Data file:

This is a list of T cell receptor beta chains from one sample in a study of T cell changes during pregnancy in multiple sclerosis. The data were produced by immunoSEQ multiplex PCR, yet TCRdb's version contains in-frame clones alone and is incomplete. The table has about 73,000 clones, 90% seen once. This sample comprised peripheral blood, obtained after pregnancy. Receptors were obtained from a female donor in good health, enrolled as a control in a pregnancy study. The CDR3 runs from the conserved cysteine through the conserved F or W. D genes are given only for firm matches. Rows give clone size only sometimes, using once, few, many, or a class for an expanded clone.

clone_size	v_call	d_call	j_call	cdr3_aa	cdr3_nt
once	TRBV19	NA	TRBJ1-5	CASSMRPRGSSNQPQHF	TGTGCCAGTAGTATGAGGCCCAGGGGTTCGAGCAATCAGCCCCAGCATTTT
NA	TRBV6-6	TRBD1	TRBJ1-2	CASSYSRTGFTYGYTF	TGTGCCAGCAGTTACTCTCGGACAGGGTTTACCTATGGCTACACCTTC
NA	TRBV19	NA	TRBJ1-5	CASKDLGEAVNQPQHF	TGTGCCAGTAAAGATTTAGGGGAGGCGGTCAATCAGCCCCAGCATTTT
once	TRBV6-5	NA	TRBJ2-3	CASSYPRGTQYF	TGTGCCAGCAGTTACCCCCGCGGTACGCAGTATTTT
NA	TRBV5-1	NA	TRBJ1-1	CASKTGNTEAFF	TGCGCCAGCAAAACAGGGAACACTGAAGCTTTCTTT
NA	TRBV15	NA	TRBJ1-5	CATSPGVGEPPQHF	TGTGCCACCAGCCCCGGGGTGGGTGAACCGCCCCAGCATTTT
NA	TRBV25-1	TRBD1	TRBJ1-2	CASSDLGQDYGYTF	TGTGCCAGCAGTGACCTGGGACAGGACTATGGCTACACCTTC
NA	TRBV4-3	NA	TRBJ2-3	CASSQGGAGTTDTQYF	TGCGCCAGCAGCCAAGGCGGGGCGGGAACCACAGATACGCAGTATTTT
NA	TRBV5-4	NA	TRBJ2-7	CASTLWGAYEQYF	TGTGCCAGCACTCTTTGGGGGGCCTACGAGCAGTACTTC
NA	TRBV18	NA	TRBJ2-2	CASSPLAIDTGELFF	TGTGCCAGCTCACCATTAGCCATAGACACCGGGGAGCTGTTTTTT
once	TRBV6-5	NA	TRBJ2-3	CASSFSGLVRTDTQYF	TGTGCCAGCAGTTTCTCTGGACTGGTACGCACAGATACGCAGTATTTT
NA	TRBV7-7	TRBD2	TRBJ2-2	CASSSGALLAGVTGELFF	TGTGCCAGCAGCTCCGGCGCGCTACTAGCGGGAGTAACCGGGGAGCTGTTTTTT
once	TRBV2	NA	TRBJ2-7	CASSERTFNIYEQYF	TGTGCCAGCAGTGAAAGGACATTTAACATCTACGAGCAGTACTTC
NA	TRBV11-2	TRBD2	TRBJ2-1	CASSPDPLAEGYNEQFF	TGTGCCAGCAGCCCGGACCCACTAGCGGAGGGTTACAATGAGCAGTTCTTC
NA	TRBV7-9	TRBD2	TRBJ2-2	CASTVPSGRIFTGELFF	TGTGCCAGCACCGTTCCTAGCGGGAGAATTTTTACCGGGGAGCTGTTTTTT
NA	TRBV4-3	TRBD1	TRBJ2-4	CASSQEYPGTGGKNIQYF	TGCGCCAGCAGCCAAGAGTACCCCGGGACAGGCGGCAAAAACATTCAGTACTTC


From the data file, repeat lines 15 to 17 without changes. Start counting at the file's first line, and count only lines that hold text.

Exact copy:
once	TRBV2	NA	TRBJ2-7	CASSERTFNIYEQYF	TGTGCCAGCAGTGAAAGGACATTTAACATCTACGAGCAGTACTTC
NA	TRBV11-2	TRBD2	TRBJ2-1	CASSPDPLAEGYNEQFF	TGTGCCAGCAGCCCGGACCCACTAGCGGAGGGTTACAATGAGCAGTTCTTC
NA	TRBV7-9	TRBD2	TRBJ2-2	CASTVPSGRIFTGELFF	TGTGCCAGCACCGTTCCTAGCGGGAGAATTTTTACCGGGGAGCTGTTTTTT